There are numerous misconceptions surrounding addiction. Many mistakenly believe that addiction is the result of weakness, poor willpower, and a lack of principles. The belief is that if a person wanted to stop using drugs or alcohol, all they would need to do is set their mind to it in order to achieve it. They may falsely believe that addiction is a choice and sobriety simply requires a person to just want to quit.

In reality, the face of addiction has changed dramatically and we have come to understand it for what it truly is. Addiction is a complex disease that changes how the brain functions fundamentally. Quitting is not a matter of desire; in fact, quitting is a difficult task, even for those who want to the most. Although this definition of addiction may sound like sobriety is further from reach, this better understanding of how it develops and evolves over time has greatly contributed to the improvement of treatment options available. Understanding the nature of addiction has allowed researchers to develop more effective treatment methods that better address its underlying causes and help people lead productive, sober lives.

How is the Disease of Addiction Defined?

Addiction is defined by the changes it produces in the functioning of the brain and body. It is characterized by compulsive, substance-seeking behaviors that are nearly impossible to control. Despite the consequences of use, a person will continue to seek and abuse substances due to cravings and urges. In some cases, initial use of these substances is voluntary, but after multiple uses, the brain begins to change and a person’s ability to self-regulate is reduced. Cravings can become overpowering and persistent, making it difficult to cease use no matter a person’s desire to stop.

A Chronic Disease

Even if a person is successful in achieving sobriety, addiction is a chronic disease that can plague a person for the rest of their lives. Relapse is always a possibility, and even after years of sobriety, a person can still be at risk. Because of its persistence, relapse is common, but that does not mean it is necessary or that treatment is ineffective. As a chronic disease, it requires lifelong management and ongoing care. Adjustments can be made based off changes over time and treatment must be modified to meet a person’s evolving needs.

Hijacking the Brain’s Reward System

Addiction hijacks the brain’s reward system which leads to the development of dependencies. When the brain’s reward system is working properly, it motivates a person to repeat behaviors that allow them to live and thrive. Drugs and alcohol take advantage of this system and send messages of reinforcement for unhealthy behaviors. This causes a person to continue using drugs or alcohol despite the consequences because of how it makes them feel. Unfortunately, over time, the brain and body adapt to the effects of substances, reducing the feelings they experience when high. Increased tolerance causes a person to begin using higher doses of drugs and alcohol to achieve the same effects. Other things a person once derived pleasure from become diminished and a person begins to fixate on chasing their next high instead.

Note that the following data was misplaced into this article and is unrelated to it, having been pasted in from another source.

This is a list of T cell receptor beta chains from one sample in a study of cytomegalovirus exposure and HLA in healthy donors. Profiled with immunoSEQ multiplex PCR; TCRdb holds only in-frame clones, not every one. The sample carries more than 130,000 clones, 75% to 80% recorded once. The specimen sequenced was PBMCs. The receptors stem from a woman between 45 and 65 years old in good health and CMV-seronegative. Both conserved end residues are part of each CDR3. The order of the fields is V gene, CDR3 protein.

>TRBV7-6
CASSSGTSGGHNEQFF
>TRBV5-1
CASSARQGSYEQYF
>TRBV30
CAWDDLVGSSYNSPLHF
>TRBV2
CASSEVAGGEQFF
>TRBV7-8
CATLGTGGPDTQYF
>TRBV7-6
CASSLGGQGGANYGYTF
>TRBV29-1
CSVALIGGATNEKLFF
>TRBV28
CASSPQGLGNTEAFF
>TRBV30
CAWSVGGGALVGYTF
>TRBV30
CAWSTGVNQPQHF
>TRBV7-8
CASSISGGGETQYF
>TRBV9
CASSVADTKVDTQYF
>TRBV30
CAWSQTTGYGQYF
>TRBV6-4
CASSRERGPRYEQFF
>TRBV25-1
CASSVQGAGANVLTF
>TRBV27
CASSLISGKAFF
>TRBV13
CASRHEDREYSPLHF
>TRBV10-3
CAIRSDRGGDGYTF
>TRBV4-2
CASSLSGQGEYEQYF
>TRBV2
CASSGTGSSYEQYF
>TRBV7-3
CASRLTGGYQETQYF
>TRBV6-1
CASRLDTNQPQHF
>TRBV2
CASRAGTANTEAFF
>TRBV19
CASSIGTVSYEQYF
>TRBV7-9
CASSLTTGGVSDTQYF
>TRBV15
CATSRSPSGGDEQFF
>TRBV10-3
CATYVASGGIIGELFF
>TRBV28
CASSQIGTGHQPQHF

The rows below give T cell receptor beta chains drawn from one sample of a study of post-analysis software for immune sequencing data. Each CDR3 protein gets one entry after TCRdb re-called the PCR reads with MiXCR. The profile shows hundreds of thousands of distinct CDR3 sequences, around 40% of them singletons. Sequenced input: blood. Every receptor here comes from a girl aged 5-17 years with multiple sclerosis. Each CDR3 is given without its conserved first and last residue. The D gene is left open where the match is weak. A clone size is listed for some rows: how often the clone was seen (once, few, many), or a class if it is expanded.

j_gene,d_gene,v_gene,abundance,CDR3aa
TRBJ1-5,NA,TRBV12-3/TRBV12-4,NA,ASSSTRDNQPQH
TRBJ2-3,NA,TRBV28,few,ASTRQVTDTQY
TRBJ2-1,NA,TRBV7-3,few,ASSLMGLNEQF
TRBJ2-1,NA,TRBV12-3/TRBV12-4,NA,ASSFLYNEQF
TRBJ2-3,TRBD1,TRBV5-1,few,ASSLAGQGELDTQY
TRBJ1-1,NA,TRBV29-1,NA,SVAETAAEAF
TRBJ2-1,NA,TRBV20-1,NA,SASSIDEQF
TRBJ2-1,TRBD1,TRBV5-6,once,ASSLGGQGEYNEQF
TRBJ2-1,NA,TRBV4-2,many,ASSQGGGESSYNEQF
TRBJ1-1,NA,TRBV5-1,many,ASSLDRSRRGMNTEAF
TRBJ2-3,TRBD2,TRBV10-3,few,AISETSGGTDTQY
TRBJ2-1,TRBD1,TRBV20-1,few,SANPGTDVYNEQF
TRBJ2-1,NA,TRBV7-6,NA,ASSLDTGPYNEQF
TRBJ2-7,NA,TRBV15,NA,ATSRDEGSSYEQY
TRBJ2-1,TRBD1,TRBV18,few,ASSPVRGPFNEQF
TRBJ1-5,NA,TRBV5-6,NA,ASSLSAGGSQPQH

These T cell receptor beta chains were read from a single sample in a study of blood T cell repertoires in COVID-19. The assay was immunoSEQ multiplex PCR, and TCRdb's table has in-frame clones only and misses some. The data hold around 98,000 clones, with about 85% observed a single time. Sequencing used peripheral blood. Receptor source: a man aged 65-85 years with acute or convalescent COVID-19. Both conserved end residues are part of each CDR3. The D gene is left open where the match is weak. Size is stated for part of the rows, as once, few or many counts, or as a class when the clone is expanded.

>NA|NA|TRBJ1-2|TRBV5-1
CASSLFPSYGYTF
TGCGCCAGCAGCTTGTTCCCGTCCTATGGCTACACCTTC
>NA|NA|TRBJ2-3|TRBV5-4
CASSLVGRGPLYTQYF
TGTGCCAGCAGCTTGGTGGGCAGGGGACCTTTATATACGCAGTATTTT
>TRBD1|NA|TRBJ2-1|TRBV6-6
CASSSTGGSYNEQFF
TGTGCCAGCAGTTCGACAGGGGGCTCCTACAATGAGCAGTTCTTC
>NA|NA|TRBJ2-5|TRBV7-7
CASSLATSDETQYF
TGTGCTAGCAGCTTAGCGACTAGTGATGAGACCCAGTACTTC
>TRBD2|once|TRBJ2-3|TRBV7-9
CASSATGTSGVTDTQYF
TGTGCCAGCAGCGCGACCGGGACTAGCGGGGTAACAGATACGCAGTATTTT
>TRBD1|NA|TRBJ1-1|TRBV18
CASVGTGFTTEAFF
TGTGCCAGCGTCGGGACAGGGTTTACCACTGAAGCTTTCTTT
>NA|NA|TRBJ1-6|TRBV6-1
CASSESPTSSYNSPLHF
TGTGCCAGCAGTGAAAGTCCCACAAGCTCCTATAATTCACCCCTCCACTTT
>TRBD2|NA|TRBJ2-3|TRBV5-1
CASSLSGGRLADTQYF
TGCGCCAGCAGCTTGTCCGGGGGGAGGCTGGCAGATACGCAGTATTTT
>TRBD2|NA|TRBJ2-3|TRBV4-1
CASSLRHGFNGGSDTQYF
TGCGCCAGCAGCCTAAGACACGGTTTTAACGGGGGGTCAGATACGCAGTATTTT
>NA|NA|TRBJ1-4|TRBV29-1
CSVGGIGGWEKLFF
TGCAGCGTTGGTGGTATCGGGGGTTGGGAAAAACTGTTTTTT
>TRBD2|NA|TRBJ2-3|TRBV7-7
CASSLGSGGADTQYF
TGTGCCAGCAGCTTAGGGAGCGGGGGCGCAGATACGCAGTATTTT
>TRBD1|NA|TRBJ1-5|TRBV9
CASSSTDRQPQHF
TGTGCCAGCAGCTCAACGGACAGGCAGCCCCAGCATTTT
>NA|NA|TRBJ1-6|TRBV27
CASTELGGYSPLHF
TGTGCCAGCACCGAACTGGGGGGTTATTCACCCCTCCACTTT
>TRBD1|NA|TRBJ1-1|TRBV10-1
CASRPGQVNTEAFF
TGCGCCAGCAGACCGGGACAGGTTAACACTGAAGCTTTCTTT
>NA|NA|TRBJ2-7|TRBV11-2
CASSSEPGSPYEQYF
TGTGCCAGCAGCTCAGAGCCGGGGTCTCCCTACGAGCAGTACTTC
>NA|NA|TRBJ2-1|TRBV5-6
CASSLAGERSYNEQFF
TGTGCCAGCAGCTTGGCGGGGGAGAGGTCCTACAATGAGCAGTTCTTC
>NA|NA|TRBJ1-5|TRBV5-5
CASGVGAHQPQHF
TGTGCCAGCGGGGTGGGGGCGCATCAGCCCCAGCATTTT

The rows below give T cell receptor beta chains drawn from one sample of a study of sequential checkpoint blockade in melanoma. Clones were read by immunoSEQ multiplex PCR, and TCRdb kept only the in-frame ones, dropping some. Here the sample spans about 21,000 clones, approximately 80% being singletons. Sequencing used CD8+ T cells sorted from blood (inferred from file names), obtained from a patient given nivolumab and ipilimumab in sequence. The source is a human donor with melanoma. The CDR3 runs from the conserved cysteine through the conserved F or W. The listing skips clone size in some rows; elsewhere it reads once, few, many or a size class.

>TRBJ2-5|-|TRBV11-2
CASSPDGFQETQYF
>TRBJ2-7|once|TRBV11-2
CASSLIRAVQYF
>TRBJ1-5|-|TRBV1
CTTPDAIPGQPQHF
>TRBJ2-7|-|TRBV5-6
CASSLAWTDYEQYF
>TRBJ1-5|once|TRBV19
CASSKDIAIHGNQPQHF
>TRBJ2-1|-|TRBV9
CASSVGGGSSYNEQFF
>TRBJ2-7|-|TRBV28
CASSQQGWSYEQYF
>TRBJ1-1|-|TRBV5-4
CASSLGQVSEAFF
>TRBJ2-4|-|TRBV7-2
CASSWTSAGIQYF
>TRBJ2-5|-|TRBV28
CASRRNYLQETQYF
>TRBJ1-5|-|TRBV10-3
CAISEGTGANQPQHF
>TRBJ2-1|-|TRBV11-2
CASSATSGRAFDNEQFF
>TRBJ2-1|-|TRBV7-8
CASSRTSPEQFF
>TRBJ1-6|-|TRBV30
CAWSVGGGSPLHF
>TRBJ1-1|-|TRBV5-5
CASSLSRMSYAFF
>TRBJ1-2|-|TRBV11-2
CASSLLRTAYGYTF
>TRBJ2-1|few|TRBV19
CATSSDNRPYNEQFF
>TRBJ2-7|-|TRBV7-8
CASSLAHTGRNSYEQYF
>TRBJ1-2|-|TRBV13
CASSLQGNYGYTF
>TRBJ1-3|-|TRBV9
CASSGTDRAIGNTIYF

Not Everyone Develops an Addiction: Factors That Influence Addiction

Using drugs or alcohol does not necessarily mean an addiction will develop. It is impossible to know whether or not a person will develop an addiction, but there are some risk factors that can increase its likelihood. The more risk factors a person has, the more likely they are to develop an addiction. These include:

  • Biology: Family history of addiction can cause a person to become predisposed. A person’s mental health can also put them at risk for addiction. The presence of a mental health disorder is one of the lead contributors to the development of addiction.
  • Environment: Economic status, living conditions, poor coping mechanisms, or high levels of stress can contribute to addiction’s development. Peer pressure, exposure to substances in the home, and normalization of substance abuse early on in life can influence risks.
  • Development: The earlier in life substances are used, the more likely it is that addiction will develop. Using drugs or alcohol in adolescence can have detrimental effects on brain development. Because the brain and body are already undergoing critical changes, it is a particularly problematic time to experiment with substances.

The Path to Sobriety

Although overcoming addiction can be a difficult journey, it is possible with proper care. Like other chronic diseases, it may not be cured, but there are ways to manage it in a healthy way. The risk for relapse can last for years or even for a lifetime, but research shows that continued therapy and the use of numerous treatment methods can improve the successfulness of long-term sobriety. Treatment that is tailored to the unique needs of the person and able to evolve to meet their changing needs tend to be the most successful. Those who take a holistic approach to their recovery also tend to experience higher rates of success. Recovery requires maintenance and care for physical, mental, and emotional health.

Even the most severe, chronic cases of addiction can be treated and managed. While not all of the effects of substance abuse can be reversed, it is possible to achieve varying levels of success. With long-term treatment, monitoring, and continued support in recovery, a person is able to achieve sobriety and overcome addiction.

If you or someone you know is struggling with addiction, we are here to help. Give us a call at 888.855.6877 or send us a message below and one of our admissions counselors will do their best to get you the help you need.


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